As a military prison during the Estado Novo, a surprising number of slogans meant to influence behavior remain on the walls from 1959. Out of many, ones about alcohol abuse gave me the chills. These are some serious words. First photo below: To those who come into this (space), your refectory, reflect on the following: alcohol is a poison & a terrible advisor that excites base instincts, sometimes eliciting the practice of acts that stain honor forever. Second photo: Those who are present here should fight alcoholism, think about this advice, because under the influence of alcohol (being drunk) you can commit a wide range of criminal acts: theft, suicide, etc. Yikes.
According to the national Portuguese heritage site Monumentos, these officers’ quarters above each of the bulwarks were once occupied by raised cannons. They were capable of destroying part of the fort if necessary or could take out targets further away… probably the best-preserved example left in the world!
Set an a 90º angle to the bulwarks, the interior dugout seemed spacious. The central redoubt held another refectory, more slogans attesting to Portugal’s greatness in the oceans (almost comical given the fort’s very landlocked location), & a more recent chapel:
Views, views & more views
The effort to construct such a fortress is inspiring, but the views alone are worth the trip:
The residence has been well restored, including some 1939 murals in the upper section that commemorate the fort’s construction. Most rooms are connected via a central, circular salon… almost attractive enough to make the governor forget he lived in a fortress/prison.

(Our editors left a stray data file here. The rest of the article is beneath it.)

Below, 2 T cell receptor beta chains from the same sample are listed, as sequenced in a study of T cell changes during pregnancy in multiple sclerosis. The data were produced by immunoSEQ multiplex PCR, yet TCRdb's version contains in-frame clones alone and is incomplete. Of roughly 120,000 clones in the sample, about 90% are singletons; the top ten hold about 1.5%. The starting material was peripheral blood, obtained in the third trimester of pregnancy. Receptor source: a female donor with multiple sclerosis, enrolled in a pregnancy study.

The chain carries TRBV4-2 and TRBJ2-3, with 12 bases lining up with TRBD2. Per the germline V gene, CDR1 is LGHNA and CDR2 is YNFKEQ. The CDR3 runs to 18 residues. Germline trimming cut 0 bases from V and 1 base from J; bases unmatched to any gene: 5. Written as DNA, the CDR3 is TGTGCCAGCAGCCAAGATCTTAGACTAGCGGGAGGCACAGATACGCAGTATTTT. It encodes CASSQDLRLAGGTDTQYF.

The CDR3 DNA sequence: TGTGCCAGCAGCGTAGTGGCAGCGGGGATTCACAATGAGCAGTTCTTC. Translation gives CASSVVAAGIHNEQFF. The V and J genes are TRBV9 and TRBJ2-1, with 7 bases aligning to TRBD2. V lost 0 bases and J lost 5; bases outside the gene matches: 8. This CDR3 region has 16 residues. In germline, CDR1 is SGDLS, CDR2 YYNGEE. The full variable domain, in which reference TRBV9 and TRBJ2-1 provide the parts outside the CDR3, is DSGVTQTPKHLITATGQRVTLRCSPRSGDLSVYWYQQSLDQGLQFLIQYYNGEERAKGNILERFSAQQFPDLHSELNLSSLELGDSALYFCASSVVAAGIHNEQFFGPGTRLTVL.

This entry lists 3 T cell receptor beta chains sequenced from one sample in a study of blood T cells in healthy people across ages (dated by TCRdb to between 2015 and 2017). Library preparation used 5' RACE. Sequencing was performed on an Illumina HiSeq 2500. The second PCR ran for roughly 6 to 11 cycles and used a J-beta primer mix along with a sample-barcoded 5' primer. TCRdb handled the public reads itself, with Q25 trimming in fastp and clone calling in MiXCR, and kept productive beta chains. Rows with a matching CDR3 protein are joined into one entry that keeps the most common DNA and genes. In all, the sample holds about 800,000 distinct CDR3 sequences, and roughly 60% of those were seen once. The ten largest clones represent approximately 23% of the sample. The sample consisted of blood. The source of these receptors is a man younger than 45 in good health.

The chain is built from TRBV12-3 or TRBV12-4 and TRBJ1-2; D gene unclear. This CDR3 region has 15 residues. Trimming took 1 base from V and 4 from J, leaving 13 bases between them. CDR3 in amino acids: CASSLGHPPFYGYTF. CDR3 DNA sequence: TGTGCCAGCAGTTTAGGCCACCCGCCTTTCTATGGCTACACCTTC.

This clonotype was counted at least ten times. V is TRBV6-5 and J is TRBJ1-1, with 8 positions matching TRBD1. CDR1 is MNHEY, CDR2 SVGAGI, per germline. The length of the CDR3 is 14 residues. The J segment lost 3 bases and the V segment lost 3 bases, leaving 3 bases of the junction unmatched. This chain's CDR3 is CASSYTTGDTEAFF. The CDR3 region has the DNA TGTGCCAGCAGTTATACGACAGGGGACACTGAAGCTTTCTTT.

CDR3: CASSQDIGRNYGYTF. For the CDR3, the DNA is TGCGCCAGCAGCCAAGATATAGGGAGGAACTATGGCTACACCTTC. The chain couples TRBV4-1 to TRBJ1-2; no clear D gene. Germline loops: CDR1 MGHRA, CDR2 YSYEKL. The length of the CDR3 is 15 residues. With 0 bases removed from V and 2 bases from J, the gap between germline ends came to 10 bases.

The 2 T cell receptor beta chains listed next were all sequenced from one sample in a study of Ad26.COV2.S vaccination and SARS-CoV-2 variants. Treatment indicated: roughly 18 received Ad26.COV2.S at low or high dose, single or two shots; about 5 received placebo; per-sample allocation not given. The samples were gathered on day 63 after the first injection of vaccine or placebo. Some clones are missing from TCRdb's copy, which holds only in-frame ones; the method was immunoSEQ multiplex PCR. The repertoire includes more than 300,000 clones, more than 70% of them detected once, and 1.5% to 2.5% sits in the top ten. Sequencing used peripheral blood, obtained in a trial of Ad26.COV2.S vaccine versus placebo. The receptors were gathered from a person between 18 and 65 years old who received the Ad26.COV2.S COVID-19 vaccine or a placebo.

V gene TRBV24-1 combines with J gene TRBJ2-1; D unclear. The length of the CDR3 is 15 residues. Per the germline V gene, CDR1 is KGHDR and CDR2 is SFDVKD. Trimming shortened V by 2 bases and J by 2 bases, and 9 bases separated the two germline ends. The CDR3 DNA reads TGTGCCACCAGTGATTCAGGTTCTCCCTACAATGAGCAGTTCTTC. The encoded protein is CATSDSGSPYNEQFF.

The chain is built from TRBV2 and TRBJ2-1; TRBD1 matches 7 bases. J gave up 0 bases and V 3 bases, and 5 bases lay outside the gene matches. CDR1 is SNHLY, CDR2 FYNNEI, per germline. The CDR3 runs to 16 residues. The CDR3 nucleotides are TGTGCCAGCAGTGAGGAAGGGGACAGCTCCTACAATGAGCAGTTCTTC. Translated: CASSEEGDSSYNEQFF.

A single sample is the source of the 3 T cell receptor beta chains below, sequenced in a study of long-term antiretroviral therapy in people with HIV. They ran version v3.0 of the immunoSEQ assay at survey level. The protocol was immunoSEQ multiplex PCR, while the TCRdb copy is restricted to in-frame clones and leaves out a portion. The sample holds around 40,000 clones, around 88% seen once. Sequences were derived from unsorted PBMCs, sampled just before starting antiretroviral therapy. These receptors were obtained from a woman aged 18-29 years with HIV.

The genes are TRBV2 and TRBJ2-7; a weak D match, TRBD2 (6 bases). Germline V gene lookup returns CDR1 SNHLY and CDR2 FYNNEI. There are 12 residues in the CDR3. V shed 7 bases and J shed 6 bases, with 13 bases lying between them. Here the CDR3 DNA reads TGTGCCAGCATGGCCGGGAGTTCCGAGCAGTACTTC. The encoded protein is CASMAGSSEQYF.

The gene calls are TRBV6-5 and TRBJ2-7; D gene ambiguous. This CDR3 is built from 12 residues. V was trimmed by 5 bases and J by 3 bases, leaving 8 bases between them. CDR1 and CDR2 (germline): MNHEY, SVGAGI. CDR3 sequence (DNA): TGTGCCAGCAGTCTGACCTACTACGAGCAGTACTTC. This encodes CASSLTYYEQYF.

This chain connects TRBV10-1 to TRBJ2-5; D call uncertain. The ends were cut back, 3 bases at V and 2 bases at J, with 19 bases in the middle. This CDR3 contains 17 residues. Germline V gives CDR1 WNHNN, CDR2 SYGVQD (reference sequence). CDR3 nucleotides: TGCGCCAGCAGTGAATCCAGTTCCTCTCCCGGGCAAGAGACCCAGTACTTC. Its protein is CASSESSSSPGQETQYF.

We had a fantastic time, but I can’t help making a few suggestions… I realize that maintenance on such a large place can be difficult, but after spending 6 million euros on restoration some sections already showed signs of degradation with little effort to eliminate pigeons (& the damage they cause). Hard to believe no one considered upkeep after spending so much. Also, besides some hard-to-read panels resting on the ground, there was little indication of how to conduct our visit. Staff gave us two brochures that looked great at first, but didn’t help much & left many questions unanswered. With so much open space available, the fort seemed like a perfect teaching spot to show didactic videos, old photography, accounts from former prisoners, military uniforms, etc. Possibilities are endless. There’s even enough room for benches or chairs! Most heritage sites don’t have that luxury. I love that Portugal has preserved this site for future generations to see, but it could be used to educate as well.